As a writer I write what I know. I draw from personal experiences, emotions and observations. On Friday, September 30th, the last time I blogged here, my brother received the worst possible news a parent can receive. His baby, the youngest of three, the golden son, had died in a head on collision.
Timothy was 22 years old. Six months older than my youngest son.
When I say Timmy was the golden son, I mean he was his mother and father’s bliss. Timothy was naughty, sweet, giving to a fault and the kid everyone wanted to be like. He was intelligent and had common sense. Not that he always used that common sense. He made mistakes. But they were never malicious, evil or criminal. Ok, maybe a few minor traffic violations here and there, but nothing out of the norm.
The day the towers fell in New York City, Timothy who was 12 years old at the time, told his mom and dad he was going into the Army to make sure they (his mom and dad) could safely fly on an airplane. He began the process when he was sixteen. The week after he graduated high school he took off for boot camp. He loved the Army.
Timothy served in Iraq. During his time there, he went on numerous missions. Too numerous to count. He and his platoon hung out with many of the local folks of one village. The particular village Tim’s company was stationed had about a half a dozen soccer teams. We’re talking 6 and 7 year olds. Off and on, for almost nine months, Timmy would fill in as goalie for one team or the other. The kids loved him. They loved wearing his helmet. He loved them. One of my nephew’s many outstanding qualities was his love for children. He adored his 5 year old nephew. He was the kiddie’s pal. So imagine his horror and sorrow when he was called out of a deep sleep after a particularly long mission, to muster. The bus that had taken the kids and their families to a neighboring village that day to play soccer had been bombed. Body parts littered the blood soaked ground. His kids had been killed simply because they allowed American soldiers like Timothy to play goalie, and because they got a kick out of wearing his helmet. My nephew was so shaken by the experience that when he had the opportunity to skype with his dad the next day, he had to type what happened. He couldn’t talk. And yet, he got up the next day and went on the next mission. He was that kind of person.
Tim loved the coolness of being and Army MP. He liked the uniform, the M16, getting to be a gunner on one of those Humvees or whatever they are. He dug it. He was a good soldier. But he came home from Iraq with some demons.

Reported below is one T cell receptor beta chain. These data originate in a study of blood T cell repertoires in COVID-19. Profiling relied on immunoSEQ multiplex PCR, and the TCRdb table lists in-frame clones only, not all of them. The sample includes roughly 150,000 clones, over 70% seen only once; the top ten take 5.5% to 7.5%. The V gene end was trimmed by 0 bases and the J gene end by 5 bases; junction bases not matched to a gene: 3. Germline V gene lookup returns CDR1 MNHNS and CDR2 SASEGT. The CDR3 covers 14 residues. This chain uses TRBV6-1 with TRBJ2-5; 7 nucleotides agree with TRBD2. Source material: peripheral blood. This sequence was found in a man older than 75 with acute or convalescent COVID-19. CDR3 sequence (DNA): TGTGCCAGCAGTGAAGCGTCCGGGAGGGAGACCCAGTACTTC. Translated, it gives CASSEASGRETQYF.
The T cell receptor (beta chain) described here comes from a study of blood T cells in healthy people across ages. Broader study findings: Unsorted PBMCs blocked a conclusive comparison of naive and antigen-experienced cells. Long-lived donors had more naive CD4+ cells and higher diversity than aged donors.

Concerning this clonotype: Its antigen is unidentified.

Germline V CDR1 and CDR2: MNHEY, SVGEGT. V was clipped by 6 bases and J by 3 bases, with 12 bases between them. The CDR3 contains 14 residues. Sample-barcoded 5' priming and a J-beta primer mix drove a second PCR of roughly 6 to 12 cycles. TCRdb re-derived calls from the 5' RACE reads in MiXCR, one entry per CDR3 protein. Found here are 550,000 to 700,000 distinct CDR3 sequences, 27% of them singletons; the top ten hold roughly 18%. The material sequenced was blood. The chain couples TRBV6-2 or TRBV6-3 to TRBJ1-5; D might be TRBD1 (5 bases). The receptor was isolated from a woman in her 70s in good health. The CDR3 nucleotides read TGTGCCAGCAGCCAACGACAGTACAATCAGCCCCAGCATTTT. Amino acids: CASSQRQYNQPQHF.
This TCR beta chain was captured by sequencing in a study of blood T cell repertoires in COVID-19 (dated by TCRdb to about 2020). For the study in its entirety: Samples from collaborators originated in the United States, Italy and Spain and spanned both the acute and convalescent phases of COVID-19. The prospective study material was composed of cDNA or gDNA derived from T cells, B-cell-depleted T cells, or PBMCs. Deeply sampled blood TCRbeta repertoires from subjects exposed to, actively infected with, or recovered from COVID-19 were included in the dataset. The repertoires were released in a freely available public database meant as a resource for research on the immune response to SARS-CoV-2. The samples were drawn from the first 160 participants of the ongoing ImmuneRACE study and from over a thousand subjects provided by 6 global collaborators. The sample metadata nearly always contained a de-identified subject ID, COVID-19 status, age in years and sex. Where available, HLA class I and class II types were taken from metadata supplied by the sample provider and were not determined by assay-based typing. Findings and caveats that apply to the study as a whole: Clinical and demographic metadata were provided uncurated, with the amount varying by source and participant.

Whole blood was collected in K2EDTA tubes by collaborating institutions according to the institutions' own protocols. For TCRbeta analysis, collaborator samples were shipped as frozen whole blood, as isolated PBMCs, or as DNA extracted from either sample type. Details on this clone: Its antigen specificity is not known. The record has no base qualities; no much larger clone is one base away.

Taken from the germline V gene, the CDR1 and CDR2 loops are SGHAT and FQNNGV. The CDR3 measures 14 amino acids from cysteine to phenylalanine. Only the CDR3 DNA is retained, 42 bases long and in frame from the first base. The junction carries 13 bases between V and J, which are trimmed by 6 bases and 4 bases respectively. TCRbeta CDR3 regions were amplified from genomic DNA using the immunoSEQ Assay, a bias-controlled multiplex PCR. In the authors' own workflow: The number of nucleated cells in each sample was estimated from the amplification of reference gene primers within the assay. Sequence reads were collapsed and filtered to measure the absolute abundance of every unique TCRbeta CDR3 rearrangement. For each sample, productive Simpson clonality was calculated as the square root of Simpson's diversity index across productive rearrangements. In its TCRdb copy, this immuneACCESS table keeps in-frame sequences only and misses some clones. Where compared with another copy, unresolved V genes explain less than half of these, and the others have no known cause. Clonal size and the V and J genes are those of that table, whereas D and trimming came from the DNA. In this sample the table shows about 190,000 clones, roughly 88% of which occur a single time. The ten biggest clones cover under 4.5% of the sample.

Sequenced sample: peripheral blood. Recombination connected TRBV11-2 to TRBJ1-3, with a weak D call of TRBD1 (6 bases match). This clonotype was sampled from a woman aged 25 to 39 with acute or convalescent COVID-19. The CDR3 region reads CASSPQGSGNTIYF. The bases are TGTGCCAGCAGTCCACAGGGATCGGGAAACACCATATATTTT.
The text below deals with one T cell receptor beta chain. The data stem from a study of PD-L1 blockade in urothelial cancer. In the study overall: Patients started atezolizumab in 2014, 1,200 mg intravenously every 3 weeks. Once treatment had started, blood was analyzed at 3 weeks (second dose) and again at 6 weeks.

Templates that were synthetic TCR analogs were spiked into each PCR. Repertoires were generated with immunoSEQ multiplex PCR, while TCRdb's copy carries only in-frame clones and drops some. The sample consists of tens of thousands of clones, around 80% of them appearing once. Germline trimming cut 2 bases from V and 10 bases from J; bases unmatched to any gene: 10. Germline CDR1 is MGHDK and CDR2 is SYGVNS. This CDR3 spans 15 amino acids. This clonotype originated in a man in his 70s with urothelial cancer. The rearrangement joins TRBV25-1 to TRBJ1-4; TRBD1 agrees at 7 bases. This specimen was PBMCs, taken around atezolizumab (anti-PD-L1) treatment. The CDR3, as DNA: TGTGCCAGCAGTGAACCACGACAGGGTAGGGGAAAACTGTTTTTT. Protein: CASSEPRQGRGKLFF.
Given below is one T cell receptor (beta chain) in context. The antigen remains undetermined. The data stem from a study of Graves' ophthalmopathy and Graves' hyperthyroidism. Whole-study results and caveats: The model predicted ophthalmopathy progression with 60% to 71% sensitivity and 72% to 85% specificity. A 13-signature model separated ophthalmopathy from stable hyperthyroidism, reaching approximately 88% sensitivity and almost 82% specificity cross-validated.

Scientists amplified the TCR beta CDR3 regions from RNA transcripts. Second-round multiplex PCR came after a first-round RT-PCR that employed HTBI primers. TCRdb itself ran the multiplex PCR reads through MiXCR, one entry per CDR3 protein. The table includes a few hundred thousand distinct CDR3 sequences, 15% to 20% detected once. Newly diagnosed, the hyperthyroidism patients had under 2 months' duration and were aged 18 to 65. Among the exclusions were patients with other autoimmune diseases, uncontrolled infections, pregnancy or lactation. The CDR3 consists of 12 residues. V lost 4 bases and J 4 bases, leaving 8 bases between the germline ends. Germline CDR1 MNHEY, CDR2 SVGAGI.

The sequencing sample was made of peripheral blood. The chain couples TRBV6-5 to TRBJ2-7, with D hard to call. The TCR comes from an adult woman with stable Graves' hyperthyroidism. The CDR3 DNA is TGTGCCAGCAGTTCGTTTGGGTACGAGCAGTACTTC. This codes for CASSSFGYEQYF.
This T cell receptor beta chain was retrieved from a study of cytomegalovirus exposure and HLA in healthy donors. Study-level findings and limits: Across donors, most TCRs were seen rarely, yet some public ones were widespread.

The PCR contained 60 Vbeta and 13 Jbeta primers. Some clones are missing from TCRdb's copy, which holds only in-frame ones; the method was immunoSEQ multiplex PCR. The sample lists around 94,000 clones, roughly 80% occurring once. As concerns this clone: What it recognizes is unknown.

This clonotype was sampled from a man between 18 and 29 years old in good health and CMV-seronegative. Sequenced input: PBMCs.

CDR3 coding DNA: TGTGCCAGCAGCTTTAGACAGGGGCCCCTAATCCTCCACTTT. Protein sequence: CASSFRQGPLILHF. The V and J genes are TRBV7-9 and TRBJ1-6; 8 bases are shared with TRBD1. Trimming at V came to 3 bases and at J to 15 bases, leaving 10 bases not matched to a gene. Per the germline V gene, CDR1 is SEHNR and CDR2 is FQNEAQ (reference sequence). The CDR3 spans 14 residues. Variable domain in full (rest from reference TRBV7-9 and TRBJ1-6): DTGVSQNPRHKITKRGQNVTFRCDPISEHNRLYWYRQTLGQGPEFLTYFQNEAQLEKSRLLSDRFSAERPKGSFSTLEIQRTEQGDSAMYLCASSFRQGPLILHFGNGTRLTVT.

I had an opportunity last week when I went back for Tim’s funeral to meet his Chaplain, Captain R who served with Tim in Iraq as the company Chaplain. The Chaplain told us he had something like nine platoons he was in charge of, and often he couldn’t always be there for all of his soldiers. He felt comforted to know Timothy was leading the prayer service before every mission he couldn’t. And as Capt. R told us, “There were a lot of missions.”
I met another extraordinary soldier. Tim’s Sgt. I could not stop hugging that young man. He has an amazing light in his dark yes. A light that shines when he smiles. He is a humble hero. If I could have stowed him away in my suitcase, I would have brought him home with me. But I’m sure not only would the US Army have had a problem with that but his wife and his three kids would have something to say as well.
I did more than just meet these two men. I feel like I got to know Timothy better through them. They spent the entire day with me, my brother and my sister-in-law at the funeral home than at the cemetery. From the time I met those two men on Monday, we were in constant contact. I will stay in contact with them. I met many of the soldiers in Timothy’s unit. Great young men and women. Quiet (although they didn’t fool me, they get their party on) extremely respectful, and honorable. Being surrounded by all of them through what has been the most heartbreaking week of my life, made it bearable. I can never thank them enough. I will always be grateful and rest assured, the Captain and the Sergeant will have a book dedicated to them and they may even recognize themselves in a hero or two.